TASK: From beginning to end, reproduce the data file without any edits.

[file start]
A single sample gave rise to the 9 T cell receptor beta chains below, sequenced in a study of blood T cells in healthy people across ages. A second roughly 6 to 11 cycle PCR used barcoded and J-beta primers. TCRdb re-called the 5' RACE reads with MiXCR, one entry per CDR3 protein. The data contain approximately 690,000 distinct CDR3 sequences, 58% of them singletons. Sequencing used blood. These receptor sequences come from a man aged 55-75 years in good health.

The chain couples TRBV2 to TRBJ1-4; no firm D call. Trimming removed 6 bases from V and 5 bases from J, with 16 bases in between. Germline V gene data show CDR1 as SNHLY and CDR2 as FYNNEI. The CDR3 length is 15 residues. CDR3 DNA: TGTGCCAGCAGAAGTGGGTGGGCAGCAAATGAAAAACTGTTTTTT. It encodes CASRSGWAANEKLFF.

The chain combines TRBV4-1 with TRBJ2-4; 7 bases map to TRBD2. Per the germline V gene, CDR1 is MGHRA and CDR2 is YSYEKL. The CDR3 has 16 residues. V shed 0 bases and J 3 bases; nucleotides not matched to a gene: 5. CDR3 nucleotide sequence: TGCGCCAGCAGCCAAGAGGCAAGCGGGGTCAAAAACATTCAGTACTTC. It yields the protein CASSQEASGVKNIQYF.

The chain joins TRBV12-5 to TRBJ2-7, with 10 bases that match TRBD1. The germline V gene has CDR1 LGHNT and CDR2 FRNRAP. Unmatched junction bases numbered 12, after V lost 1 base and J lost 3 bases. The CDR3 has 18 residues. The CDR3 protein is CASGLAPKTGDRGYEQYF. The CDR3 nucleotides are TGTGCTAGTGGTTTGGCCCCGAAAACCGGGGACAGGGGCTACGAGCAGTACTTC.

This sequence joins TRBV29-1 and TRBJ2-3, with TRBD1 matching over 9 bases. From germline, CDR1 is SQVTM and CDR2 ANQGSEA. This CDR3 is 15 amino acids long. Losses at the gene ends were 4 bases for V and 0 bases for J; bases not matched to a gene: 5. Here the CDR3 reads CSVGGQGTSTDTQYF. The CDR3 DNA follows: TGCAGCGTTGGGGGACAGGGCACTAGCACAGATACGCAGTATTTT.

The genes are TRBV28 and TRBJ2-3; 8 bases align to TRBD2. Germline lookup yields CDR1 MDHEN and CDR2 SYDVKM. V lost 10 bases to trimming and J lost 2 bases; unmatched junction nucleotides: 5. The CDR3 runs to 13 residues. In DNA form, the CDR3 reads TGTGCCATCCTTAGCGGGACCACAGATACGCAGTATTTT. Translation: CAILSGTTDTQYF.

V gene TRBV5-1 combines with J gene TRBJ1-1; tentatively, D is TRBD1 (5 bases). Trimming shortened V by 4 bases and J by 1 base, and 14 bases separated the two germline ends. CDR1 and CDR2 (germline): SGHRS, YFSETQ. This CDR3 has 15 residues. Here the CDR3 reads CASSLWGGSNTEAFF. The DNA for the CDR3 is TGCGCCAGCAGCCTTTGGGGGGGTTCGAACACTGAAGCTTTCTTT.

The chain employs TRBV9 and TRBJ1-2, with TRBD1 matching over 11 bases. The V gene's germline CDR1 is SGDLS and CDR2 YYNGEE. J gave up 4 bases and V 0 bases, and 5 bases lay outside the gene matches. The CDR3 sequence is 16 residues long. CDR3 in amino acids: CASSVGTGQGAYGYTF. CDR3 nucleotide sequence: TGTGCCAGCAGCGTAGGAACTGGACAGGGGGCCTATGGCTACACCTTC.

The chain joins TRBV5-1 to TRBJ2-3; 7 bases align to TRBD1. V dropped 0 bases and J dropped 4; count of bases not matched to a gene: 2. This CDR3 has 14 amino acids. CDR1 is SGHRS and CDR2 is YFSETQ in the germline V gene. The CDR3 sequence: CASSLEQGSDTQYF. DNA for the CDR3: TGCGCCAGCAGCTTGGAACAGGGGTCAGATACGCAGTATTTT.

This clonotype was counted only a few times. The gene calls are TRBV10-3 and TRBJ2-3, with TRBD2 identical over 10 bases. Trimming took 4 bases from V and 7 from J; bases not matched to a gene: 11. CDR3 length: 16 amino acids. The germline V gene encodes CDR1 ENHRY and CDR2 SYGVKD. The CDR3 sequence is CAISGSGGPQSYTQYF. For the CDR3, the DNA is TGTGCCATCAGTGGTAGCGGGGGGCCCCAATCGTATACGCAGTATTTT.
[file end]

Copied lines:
A single sample gave rise to the 9 T cell receptor beta chains below, sequenced in a study of blood T cells in healthy people across ages. A second roughly 6 to 11 cycle PCR used barcoded and J-beta primers. TCRdb re-called the 5' RACE reads with MiXCR, one entry per CDR3 protein. The data contain approximately 690,000 distinct CDR3 sequences, 58% of them singletons. Sequencing used blood. These receptor sequences come from a man aged 55-75 years in good health.

The chain couples TRBV2 to TRBJ1-4; no firm D call. Trimming removed 6 bases from V and 5 bases from J, with 16 bases in between. Germline V gene data show CDR1 as SNHLY and CDR2 as FYNNEI. The CDR3 length is 15 residues. CDR3 DNA: TGTGCCAGCAGAAGTGGGTGGGCAGCAAATGAAAAACTGTTTTTT. It encodes CASRSGWAANEKLFF.

The chain combines TRBV4-1 with TRBJ2-4; 7 bases map to TRBD2. Per the germline V gene, CDR1 is MGHRA and CDR2 is YSYEKL. The CDR3 has 16 residues. V shed 0 bases and J 3 bases; nucleotides not matched to a gene: 5. CDR3 nucleotide sequence: TGCGCCAGCAGCCAAGAGGCAAGCGGGGTCAAAAACATTCAGTACTTC. It yields the protein CASSQEASGVKNIQYF.

The chain joins TRBV12-5 to TRBJ2-7, with 10 bases that match TRBD1. The germline V gene has CDR1 LGHNT and CDR2 FRNRAP. Unmatched junction bases numbered 12, after V lost 1 base and J lost 3 bases. The CDR3 has 18 residues. The CDR3 protein is CASGLAPKTGDRGYEQYF. The CDR3 nucleotides are TGTGCTAGTGGTTTGGCCCCGAAAACCGGGGACAGGGGCTACGAGCAGTACTTC.

This sequence joins TRBV29-1 and TRBJ2-3, with TRBD1 matching over 9 bases. From germline, CDR1 is SQVTM and CDR2 ANQGSEA. This CDR3 is 15 amino acids long. Losses at the gene ends were 4 bases for V and 0 bases for J; bases not matched to a gene: 5. Here the CDR3 reads CSVGGQGTSTDTQYF. The CDR3 DNA follows: TGCAGCGTTGGGGGACAGGGCACTAGCACAGATACGCAGTATTTT.

The genes are TRBV28 and TRBJ2-3; 8 bases align to TRBD2. Germline lookup yields CDR1 MDHEN and CDR2 SYDVKM. V lost 10 bases to trimming and J lost 2 bases; unmatched junction nucleotides: 5. The CDR3 runs to 13 residues. In DNA form, the CDR3 reads TGTGCCATCCTTAGCGGGACCACAGATACGCAGTATTTT. Translation: CAILSGTTDTQYF.

V gene TRBV5-1 combines with J gene TRBJ1-1; tentatively, D is TRBD1 (5 bases). Trimming shortened V by 4 bases and J by 1 base, and 14 bases separated the two germline ends. CDR1 and CDR2 (germline): SGHRS, YFSETQ. This CDR3 has 15 residues. Here the CDR3 reads CASSLWGGSNTEAFF. The DNA for the CDR3 is TGCGCCAGCAGCCTTTGGGGGGGTTCGAACACTGAAGCTTTCTTT.

The chain employs TRBV9 and TRBJ1-2, with TRBD1 matching over 11 bases. The V gene's germline CDR1 is SGDLS and CDR2 YYNGEE. J gave up 4 bases and V 0 bases, and 5 bases lay outside the gene matches. The CDR3 sequence is 16 residues long. CDR3 in amino acids: CASSVGTGQGAYGYTF. CDR3 nucleotide sequence: TGTGCCAGCAGCGTAGGAACTGGACAGGGGGCCTATGGCTACACCTTC.

The chain joins TRBV5-1 to TRBJ2-3; 7 bases align to TRBD1. V dropped 0 bases and J dropped 4; count of bases not matched to a gene: 2. This CDR3 has 14 amino acids. CDR1 is SGHRS and CDR2 is YFSETQ in the germline V gene. The CDR3 sequence: CASSLEQGSDTQYF. DNA for the CDR3: TGCGCCAGCAGCTTGGAACAGGGGTCAGATACGCAGTATTTT.

This clonotype was counted only a few times. The gene calls are TRBV10-3 and TRBJ2-3, with TRBD2 identical over 10 bases. Trimming took 4 bases from V and 7 from J; bases not matched to a gene: 11. CDR3 length: 16 amino acids. The germline V gene encodes CDR1 ENHRY and CDR2 SYGVKD. The CDR3 sequence is CAISGSGGPQSYTQYF. For the CDR3, the DNA is TGTGCCATCAGTGGTAGCGGGGGGCCCCAATCGTATACGCAGTATTTT.